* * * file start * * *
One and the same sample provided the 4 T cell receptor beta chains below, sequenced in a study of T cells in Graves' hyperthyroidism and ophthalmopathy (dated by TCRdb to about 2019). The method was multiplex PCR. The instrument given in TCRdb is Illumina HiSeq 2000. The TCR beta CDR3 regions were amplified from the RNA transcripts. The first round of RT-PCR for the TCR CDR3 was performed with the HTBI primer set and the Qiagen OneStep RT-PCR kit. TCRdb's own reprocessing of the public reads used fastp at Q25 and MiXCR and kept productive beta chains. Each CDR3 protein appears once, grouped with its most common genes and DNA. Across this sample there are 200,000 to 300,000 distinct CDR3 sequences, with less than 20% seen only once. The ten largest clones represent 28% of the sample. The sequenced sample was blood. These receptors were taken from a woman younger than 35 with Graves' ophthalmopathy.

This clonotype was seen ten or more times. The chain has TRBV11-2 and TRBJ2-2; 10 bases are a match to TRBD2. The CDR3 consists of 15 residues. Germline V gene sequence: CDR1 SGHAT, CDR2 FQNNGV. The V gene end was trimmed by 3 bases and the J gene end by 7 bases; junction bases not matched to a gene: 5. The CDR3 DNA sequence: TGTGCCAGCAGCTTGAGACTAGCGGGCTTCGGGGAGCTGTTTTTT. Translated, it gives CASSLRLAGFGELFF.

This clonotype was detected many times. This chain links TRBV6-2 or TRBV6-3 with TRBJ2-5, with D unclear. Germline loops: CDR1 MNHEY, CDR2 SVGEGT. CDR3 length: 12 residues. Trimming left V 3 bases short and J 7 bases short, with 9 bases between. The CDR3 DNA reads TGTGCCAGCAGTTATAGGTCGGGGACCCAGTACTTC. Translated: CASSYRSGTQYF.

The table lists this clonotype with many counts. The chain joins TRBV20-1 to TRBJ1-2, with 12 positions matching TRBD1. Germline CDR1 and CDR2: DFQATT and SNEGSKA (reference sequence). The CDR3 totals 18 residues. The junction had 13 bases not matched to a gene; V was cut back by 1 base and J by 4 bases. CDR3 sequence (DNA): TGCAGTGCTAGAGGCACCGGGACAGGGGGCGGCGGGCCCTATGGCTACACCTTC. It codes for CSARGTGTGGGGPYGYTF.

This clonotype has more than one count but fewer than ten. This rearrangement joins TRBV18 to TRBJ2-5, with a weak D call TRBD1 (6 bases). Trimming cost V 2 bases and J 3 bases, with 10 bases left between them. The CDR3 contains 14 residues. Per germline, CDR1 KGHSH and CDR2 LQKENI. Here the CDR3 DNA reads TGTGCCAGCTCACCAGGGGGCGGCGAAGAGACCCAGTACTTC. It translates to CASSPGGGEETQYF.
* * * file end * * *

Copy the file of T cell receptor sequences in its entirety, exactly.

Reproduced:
One and the same sample provided the 4 T cell receptor beta chains below, sequenced in a study of T cells in Graves' hyperthyroidism and ophthalmopathy (dated by TCRdb to about 2019). The method was multiplex PCR. The instrument given in TCRdb is Illumina HiSeq 2000. The TCR beta CDR3 regions were amplified from the RNA transcripts. The first round of RT-PCR for the TCR CDR3 was performed with the HTBI primer set and the Qiagen OneStep RT-PCR kit. TCRdb's own reprocessing of the public reads used fastp at Q25 and MiXCR and kept productive beta chains. Each CDR3 protein appears once, grouped with its most common genes and DNA. Across this sample there are 200,000 to 300,000 distinct CDR3 sequences, with less than 20% seen only once. The ten largest clones represent 28% of the sample. The sequenced sample was blood. These receptors were taken from a woman younger than 35 with Graves' ophthalmopathy.

This clonotype was seen ten or more times. The chain has TRBV11-2 and TRBJ2-2; 10 bases are a match to TRBD2. The CDR3 consists of 15 residues. Germline V gene sequence: CDR1 SGHAT, CDR2 FQNNGV. The V gene end was trimmed by 3 bases and the J gene end by 7 bases; junction bases not matched to a gene: 5. The CDR3 DNA sequence: TGTGCCAGCAGCTTGAGACTAGCGGGCTTCGGGGAGCTGTTTTTT. Translated, it gives CASSLRLAGFGELFF.

This clonotype was detected many times. This chain links TRBV6-2 or TRBV6-3 with TRBJ2-5, with D unclear. Germline loops: CDR1 MNHEY, CDR2 SVGEGT. CDR3 length: 12 residues. Trimming left V 3 bases short and J 7 bases short, with 9 bases between. The CDR3 DNA reads TGTGCCAGCAGTTATAGGTCGGGGACCCAGTACTTC. Translated: CASSYRSGTQYF.

The table lists this clonotype with many counts. The chain joins TRBV20-1 to TRBJ1-2, with 12 positions matching TRBD1. Germline CDR1 and CDR2: DFQATT and SNEGSKA (reference sequence). The CDR3 totals 18 residues. The junction had 13 bases not matched to a gene; V was cut back by 1 base and J by 4 bases. CDR3 sequence (DNA): TGCAGTGCTAGAGGCACCGGGACAGGGGGCGGCGGGCCCTATGGCTACACCTTC. It codes for CSARGTGTGGGGPYGYTF.

This clonotype has more than one count but fewer than ten. This rearrangement joins TRBV18 to TRBJ2-5, with a weak D call TRBD1 (6 bases). Trimming cost V 2 bases and J 3 bases, with 10 bases left between them. The CDR3 contains 14 residues. Per germline, CDR1 KGHSH and CDR2 LQKENI. Here the CDR3 DNA reads TGTGCCAGCTCACCAGGGGGCGGCGAAGAGACCCAGTACTTC. It translates to CASSPGGGEETQYF.